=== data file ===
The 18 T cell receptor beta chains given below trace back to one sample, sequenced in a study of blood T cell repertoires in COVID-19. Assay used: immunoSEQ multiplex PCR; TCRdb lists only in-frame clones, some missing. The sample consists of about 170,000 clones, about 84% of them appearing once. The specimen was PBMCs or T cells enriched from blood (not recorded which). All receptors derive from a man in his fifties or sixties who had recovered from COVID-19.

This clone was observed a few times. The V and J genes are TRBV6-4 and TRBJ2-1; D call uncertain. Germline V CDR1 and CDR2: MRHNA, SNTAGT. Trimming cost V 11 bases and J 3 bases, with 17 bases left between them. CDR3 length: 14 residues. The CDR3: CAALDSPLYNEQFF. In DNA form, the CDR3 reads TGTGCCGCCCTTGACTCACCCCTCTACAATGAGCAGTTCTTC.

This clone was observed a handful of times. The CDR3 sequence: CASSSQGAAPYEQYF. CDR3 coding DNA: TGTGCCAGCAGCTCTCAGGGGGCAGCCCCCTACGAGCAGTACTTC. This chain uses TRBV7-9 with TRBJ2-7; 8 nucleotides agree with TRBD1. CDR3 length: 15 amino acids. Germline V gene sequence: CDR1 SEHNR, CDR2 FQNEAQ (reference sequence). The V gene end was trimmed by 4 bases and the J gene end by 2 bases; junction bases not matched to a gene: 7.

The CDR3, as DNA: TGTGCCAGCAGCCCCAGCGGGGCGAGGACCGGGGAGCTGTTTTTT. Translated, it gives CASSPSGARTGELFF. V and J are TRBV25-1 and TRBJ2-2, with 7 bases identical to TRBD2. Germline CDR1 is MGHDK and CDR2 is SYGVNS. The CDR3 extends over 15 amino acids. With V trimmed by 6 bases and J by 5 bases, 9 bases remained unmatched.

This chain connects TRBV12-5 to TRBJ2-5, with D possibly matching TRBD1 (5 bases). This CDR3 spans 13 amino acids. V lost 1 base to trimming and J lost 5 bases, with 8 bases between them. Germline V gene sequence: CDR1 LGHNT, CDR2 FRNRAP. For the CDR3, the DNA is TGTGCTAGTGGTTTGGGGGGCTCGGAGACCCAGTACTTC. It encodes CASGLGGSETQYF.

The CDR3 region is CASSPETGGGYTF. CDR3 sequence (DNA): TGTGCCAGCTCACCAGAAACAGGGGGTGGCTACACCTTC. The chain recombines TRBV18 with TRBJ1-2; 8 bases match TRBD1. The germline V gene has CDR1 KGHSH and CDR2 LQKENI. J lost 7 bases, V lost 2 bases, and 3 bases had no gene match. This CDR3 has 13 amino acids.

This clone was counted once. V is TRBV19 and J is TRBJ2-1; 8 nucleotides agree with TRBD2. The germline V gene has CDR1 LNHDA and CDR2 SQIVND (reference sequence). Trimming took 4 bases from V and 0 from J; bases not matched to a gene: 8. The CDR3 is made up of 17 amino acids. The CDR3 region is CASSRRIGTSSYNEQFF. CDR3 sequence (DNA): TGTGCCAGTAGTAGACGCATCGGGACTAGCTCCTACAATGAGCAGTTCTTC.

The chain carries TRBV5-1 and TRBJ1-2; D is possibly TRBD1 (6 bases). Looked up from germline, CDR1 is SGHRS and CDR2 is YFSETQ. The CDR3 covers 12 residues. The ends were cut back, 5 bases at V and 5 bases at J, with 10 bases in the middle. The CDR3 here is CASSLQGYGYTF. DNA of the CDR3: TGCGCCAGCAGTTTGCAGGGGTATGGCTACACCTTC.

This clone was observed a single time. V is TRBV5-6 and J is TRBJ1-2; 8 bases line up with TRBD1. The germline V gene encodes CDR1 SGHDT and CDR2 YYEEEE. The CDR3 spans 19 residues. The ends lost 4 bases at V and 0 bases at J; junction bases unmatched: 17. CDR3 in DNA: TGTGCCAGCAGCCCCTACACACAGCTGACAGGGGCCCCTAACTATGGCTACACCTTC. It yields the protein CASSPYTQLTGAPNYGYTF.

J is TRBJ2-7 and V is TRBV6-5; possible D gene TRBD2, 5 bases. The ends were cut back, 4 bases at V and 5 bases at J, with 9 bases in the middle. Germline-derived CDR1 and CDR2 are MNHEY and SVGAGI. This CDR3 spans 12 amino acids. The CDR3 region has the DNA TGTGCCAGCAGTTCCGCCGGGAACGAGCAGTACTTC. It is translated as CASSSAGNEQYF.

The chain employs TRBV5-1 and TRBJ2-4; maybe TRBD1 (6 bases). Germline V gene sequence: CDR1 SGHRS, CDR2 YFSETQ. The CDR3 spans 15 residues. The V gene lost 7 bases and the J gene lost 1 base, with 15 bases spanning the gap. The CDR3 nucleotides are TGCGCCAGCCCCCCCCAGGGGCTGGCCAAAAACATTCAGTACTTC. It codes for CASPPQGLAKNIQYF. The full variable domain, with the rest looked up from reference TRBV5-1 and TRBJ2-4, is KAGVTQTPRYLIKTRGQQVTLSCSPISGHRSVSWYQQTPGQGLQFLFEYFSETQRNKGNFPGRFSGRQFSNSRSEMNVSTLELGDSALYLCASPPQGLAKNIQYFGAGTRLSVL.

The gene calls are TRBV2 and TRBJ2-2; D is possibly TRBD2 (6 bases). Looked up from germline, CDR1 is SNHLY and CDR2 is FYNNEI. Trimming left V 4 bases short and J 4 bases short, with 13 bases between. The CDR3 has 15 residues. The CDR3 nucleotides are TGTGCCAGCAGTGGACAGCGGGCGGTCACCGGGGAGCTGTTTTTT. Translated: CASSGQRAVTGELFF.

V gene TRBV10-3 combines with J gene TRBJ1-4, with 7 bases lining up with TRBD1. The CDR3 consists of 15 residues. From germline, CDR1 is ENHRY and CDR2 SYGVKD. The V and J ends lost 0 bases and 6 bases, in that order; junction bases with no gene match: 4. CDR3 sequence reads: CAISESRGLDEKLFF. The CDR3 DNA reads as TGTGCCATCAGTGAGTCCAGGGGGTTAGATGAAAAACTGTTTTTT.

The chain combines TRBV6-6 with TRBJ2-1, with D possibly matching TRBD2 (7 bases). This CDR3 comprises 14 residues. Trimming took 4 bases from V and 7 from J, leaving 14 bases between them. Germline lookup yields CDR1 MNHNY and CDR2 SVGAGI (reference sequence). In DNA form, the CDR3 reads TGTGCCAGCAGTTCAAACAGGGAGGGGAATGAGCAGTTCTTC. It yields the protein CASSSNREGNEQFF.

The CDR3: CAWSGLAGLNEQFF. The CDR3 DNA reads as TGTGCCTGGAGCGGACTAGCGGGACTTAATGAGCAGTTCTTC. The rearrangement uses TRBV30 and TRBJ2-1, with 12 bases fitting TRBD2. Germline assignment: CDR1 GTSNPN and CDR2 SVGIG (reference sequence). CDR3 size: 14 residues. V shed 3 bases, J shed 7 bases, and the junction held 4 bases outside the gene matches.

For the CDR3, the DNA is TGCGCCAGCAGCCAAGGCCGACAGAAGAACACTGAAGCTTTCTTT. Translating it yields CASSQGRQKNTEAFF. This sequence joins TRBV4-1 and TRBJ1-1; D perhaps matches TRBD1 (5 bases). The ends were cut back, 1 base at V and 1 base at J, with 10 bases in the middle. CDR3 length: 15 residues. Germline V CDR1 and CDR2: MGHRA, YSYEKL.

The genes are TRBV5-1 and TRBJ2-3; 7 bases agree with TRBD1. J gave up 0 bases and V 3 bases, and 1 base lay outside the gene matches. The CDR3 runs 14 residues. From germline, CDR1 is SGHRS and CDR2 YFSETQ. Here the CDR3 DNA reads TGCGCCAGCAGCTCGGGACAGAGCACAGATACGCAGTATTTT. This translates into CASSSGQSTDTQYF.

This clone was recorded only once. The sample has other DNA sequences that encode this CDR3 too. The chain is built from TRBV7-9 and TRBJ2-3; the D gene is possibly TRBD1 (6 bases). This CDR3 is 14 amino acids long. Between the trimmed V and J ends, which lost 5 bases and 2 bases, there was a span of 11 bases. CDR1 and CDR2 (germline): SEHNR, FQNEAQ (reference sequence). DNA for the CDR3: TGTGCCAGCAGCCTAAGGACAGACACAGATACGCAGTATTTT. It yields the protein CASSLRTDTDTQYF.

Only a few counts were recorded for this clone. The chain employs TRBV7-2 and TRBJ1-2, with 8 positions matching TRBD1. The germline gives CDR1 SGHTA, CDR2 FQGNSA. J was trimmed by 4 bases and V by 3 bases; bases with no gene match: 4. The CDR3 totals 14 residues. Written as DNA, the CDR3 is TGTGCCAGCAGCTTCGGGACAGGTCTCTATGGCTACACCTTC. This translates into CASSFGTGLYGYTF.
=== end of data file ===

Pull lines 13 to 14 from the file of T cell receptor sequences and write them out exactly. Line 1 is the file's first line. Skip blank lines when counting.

V gene TRBV10-3 combines with J gene TRBJ1-4, with 7 bases lining up with TRBD1. The CDR3 consists of 15 residues. From germline, CDR1 is ENHRY and CDR2 SYGVKD. The V and J ends lost 0 bases and 6 bases, in that order; junction bases with no gene match: 4. CDR3 sequence reads: CAISESRGLDEKLFF. The CDR3 DNA reads as TGTGCCATCAGTGAGTCCAGGGGGTTAGATGAAAAACTGTTTTTT.

The chain combines TRBV6-6 with TRBJ2-1, with D possibly matching TRBD2 (7 bases). This CDR3 comprises 14 residues. Trimming took 4 bases from V and 7 from J, leaving 14 bases between them. Germline lookup yields CDR1 MNHNY and CDR2 SVGAGI (reference sequence). In DNA form, the CDR3 reads TGTGCCAGCAGTTCAAACAGGGAGGGGAATGAGCAGTTCTTC. It yields the protein CASSSNREGNEQFF.